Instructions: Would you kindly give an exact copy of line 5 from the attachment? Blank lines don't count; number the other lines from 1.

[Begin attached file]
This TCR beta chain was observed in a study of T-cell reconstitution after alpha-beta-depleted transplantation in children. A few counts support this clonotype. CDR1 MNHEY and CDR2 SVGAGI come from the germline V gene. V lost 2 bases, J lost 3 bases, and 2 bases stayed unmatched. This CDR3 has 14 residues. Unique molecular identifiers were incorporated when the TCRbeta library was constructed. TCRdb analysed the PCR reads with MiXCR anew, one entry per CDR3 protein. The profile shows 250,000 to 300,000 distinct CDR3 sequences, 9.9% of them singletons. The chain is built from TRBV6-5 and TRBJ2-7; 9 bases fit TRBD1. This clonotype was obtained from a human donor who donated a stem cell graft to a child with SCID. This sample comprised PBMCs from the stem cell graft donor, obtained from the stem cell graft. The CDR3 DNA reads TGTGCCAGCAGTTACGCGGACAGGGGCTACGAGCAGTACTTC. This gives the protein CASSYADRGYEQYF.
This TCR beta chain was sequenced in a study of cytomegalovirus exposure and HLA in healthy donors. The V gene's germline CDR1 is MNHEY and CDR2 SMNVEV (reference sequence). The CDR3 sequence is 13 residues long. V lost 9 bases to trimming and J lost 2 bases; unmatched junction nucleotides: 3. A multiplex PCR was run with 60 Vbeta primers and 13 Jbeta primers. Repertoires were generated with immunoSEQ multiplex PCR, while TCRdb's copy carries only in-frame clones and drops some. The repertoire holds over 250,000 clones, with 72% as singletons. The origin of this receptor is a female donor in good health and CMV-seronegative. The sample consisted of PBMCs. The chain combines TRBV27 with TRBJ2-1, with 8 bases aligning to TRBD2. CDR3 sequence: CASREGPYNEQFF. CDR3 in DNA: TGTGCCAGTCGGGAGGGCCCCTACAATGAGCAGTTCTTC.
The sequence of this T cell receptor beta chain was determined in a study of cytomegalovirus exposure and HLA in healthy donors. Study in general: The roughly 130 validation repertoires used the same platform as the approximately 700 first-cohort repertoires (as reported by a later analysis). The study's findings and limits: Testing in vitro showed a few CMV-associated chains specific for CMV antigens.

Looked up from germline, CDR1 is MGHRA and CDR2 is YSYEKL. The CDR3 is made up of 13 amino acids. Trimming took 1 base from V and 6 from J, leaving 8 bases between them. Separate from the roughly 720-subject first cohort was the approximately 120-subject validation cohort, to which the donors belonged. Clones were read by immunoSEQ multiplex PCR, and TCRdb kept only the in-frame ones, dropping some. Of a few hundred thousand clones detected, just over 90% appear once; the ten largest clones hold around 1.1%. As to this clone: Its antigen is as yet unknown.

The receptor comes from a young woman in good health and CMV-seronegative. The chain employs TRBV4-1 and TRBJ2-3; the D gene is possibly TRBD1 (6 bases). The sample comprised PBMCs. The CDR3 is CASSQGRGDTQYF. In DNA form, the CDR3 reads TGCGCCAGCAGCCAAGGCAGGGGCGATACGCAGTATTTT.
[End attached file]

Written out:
The receptor comes from a young woman in good health and CMV-seronegative. The chain employs TRBV4-1 and TRBJ2-3; the D gene is possibly TRBD1 (6 bases). The sample comprised PBMCs. The CDR3 is CASSQGRGDTQYF. In DNA form, the CDR3 reads TGCGCCAGCAGCCAAGGCAGGGGCGATACGCAGTATTTT.